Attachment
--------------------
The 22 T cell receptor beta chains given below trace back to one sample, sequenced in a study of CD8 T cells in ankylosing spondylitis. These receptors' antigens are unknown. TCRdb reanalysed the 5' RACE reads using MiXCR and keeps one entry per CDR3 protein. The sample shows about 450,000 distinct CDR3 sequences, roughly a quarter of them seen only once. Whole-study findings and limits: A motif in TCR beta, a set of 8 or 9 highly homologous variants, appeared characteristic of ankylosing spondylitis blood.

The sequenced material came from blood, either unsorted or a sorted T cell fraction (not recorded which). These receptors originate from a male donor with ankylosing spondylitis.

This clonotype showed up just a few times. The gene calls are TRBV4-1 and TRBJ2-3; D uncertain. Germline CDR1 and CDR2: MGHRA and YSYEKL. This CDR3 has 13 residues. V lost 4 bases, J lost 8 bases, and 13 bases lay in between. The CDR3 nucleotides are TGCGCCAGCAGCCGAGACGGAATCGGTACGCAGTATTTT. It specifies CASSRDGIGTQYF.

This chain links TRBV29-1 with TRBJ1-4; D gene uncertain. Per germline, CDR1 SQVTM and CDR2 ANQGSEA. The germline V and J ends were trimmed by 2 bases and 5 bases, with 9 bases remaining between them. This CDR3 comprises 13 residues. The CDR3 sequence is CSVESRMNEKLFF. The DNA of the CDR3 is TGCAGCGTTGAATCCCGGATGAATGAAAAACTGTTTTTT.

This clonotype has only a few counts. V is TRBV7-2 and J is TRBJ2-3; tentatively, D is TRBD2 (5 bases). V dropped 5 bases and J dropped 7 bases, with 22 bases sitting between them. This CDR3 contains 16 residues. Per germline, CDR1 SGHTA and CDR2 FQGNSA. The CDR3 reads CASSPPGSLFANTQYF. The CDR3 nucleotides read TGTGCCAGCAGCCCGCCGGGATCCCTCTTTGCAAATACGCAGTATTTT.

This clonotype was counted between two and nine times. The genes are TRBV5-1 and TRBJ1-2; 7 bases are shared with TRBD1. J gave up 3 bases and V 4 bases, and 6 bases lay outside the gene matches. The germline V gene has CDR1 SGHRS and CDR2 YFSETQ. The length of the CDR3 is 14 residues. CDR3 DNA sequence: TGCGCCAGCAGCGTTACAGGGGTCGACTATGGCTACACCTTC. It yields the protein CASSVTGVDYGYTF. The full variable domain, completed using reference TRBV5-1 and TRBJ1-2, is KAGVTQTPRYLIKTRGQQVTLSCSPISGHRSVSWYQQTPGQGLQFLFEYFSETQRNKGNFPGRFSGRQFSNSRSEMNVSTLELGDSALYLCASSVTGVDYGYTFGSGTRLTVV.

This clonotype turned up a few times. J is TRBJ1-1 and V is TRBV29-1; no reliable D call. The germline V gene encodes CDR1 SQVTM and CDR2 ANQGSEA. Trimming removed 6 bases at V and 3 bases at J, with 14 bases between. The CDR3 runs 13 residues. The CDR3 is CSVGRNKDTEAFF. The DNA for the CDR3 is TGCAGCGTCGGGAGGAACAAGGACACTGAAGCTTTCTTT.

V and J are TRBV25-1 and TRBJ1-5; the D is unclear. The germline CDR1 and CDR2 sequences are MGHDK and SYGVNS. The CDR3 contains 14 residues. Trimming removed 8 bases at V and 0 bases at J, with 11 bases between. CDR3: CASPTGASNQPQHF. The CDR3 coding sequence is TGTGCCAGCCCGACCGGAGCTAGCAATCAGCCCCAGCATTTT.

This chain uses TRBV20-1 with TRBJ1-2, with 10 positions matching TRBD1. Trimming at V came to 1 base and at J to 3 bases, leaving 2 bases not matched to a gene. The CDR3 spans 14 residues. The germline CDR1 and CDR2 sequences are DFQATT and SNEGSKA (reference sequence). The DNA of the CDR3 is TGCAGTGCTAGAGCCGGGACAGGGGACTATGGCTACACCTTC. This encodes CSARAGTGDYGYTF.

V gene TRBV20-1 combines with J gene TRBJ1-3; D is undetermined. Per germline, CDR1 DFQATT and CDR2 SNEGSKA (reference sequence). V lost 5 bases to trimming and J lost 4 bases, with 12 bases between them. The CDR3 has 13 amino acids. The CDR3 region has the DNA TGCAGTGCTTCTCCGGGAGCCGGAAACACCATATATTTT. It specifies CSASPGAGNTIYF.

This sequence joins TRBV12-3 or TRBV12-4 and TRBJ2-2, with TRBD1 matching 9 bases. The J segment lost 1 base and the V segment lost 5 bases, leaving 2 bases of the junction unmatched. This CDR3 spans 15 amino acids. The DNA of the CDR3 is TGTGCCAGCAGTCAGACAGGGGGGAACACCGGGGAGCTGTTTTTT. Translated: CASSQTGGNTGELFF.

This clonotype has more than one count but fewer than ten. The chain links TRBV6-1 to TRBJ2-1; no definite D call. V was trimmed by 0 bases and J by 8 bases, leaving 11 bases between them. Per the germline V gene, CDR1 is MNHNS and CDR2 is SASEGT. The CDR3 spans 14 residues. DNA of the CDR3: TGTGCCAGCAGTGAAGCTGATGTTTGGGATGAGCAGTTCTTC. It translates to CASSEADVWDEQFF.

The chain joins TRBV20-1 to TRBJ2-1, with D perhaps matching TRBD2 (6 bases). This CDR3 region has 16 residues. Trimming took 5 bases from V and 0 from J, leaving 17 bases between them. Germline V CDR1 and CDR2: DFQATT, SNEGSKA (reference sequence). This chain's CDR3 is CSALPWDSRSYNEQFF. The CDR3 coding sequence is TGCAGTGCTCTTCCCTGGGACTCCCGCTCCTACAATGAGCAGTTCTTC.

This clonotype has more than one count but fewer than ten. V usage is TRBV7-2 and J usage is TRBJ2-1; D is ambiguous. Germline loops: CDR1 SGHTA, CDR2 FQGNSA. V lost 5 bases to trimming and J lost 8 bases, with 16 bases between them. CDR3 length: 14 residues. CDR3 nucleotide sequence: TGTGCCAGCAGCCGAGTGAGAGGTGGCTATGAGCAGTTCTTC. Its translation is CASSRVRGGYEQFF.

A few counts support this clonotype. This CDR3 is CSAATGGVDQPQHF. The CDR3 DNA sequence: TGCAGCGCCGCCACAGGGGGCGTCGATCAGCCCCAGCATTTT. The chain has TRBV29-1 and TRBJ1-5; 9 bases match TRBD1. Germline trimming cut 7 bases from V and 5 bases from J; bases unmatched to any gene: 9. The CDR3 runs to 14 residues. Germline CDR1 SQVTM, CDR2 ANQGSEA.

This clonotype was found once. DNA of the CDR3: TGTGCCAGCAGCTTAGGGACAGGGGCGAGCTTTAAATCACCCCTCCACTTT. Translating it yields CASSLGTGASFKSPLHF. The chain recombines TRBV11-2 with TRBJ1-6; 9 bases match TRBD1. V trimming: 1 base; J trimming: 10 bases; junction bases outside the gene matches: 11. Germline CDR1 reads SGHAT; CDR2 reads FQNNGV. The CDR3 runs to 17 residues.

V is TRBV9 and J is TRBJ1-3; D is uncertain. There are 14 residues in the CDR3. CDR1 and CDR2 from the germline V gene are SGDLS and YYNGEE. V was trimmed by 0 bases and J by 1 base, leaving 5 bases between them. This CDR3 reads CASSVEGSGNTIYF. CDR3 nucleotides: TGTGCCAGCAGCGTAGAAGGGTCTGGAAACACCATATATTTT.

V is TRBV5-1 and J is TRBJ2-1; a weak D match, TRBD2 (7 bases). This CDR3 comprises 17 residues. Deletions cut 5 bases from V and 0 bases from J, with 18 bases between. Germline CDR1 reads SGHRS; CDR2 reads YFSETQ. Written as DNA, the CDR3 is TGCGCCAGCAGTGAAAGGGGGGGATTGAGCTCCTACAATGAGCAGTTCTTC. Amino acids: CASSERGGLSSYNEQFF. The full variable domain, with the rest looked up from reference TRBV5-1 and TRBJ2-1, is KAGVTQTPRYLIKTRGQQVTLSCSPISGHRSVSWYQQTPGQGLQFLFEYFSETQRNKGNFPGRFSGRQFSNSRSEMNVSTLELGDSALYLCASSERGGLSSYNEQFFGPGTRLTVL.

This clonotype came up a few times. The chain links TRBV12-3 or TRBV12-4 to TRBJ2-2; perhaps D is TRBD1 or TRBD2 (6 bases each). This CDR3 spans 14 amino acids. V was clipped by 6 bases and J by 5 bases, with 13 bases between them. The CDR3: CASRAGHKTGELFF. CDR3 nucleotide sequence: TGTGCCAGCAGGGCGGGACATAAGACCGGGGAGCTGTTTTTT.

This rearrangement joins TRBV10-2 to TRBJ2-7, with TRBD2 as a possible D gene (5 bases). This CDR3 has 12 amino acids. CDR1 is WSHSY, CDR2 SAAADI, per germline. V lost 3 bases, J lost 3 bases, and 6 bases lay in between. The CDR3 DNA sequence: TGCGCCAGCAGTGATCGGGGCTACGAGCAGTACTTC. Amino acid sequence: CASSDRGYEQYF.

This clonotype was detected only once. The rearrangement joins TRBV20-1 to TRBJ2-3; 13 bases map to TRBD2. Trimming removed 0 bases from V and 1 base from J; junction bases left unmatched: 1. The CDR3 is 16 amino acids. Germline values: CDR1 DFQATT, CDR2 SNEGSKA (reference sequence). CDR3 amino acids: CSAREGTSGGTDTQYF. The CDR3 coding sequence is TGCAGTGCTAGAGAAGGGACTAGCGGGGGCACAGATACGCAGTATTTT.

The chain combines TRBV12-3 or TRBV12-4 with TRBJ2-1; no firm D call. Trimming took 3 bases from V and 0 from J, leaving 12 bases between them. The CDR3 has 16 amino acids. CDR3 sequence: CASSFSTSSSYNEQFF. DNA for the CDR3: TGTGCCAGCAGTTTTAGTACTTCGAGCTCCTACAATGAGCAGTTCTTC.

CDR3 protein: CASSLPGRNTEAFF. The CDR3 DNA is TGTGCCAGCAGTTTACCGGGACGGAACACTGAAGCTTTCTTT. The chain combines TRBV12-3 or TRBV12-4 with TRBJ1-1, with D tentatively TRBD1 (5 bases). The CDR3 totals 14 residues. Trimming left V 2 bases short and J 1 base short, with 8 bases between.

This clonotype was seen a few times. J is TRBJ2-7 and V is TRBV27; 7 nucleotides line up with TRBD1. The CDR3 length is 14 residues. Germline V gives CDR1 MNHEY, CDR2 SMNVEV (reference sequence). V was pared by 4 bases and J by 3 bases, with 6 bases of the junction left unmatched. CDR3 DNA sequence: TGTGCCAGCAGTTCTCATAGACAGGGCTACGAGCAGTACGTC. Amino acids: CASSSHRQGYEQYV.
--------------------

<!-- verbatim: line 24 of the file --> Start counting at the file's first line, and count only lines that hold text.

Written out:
This clonotype was seen a few times. J is TRBJ2-7 and V is TRBV27; 7 nucleotides line up with TRBD1. The CDR3 length is 14 residues. Germline V gives CDR1 MNHEY, CDR2 SMNVEV (reference sequence). V was pared by 4 bases and J by 3 bases, with 6 bases of the junction left unmatched. CDR3 DNA sequence: TGTGCCAGCAGTTCTCATAGACAGGGCTACGAGCAGTACGTC. Amino acids: CASSSHRQGYEQYV.